Kicad Like a Pro, 2nd edition | How to automatically route a PCB using Kicad and FreeRouting 

 November 7, 2018

By  Peter

I’d like to show you one of the things that you can do really quick in Kicad. One of the features that can take your work with circuits and your workmanship to the next level.

It is one of the recipes in my book, in which you will learn how to quickly create the connections (routes) in a circuit board. When I write “quickly”, I mean it. By using an open source component that implements this feature in Kicad, you can automatically wire the components on a typical Arduino 2 or 4 layer board in a few seconds.

To achieve the same result manually you would need an hour or more.

(But don’t worry if you have gaps in knowledge that make you feel a bit lost; in the book, I explain all the concepts you need to make this recipe easy to understand and implement).

The autorouter that was included in Kicad 4 has been removed in Kicad 5. It is likely that a new autorouter will be added in the future. Until then, you can use an external autorouter.

In this recipe, you will learn how to use FreeRouting, an open-source autorouter.

The online project home for FreeRouting is at freerouting.org. There, you will find information on how to install it on your computer and usage documentation. FreeRouting is a stand-alone program with many capabilities. If you are planning to design a large PCB, it may be worth spending some time and studying the FreeRouting documentation. In this Recipe, you will learn how to use FreeRouting to autoroute a simple PCB that you are working on in Pcbnew.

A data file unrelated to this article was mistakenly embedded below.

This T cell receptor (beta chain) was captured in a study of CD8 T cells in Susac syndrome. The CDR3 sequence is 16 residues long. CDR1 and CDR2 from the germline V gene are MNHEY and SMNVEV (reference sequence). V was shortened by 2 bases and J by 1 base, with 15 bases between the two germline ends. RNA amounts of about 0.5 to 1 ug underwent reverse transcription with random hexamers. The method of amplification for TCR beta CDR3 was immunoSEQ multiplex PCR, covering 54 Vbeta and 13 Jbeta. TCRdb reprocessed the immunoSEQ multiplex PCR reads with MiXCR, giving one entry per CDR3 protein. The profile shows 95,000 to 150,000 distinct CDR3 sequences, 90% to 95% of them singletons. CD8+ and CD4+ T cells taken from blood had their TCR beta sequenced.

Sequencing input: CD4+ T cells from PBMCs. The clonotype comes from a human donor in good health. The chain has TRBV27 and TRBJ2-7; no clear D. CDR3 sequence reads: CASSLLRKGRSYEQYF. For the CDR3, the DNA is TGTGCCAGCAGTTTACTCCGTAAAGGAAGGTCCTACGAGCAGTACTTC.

In my experience, the easiest way to install FreeRouting is by installing yet another application, LayoutEditor. LayoutEditor is a general editor that is used in micro and nanoelectronics. It happens to include a binary version of FreeRouting and installers for a huge variety of operating systems. This means that you will not have to worry about downloading the source code of FreeRouting and compiling it for your operating system. For this reason alone, it is worth downloading it and installing it.

Start by going to the LayoutEditor download page, and download the version for your operating system. Once you have it on your computer, install it. When the installation is complete, go to the installation directory of the LayoutEditor. On my Ubuntu computer, this directory is /opt/layout. Navigate to the bin folder and find a file named “freeRouting.jar”. This file contains the FreeRouting application. You can copy the file to a location that is convenient for you to access, or create a shortcut.

This is a Java application, so if you don’t have the Java Runtime Environment, you should install it now. On Ubuntu, you can install the JRE through a terminal window by typing:

$ sudo apt install default-jre

Now that you have access to FreeRouting, let’s use it.

Open an unrouted project in Pcbnew. You can see my example in Figure 1.

Figure 1: We will use FreeRouting to autoroute this PCB

You must export a Specctra DSN file that contains the information that FreeRouting needs in order to do the routing. Create the DSN file by clicking on File, Export, “Specctra DSN…” (Figure 2). A dialog box will ask for a location and file name for this file.

Figure 2: Export the DSN file for FreeRouting

Proceed with FreeRouting. Run freeRouting by double-clicking on the .jar file. The Java Runtime Environment should execute the program assuming it is installed correctly. FreeRouting will ask you to load the DSN file, so locate it and load it. Eventually, FreeRouting will display your board with the various footprints and its layout exactly as you see it in Pcbnew. To run the autorouter, click on Routing, followed by Autorouting (Figure 3).

Figure 3: FreeRouting showing an unrouted board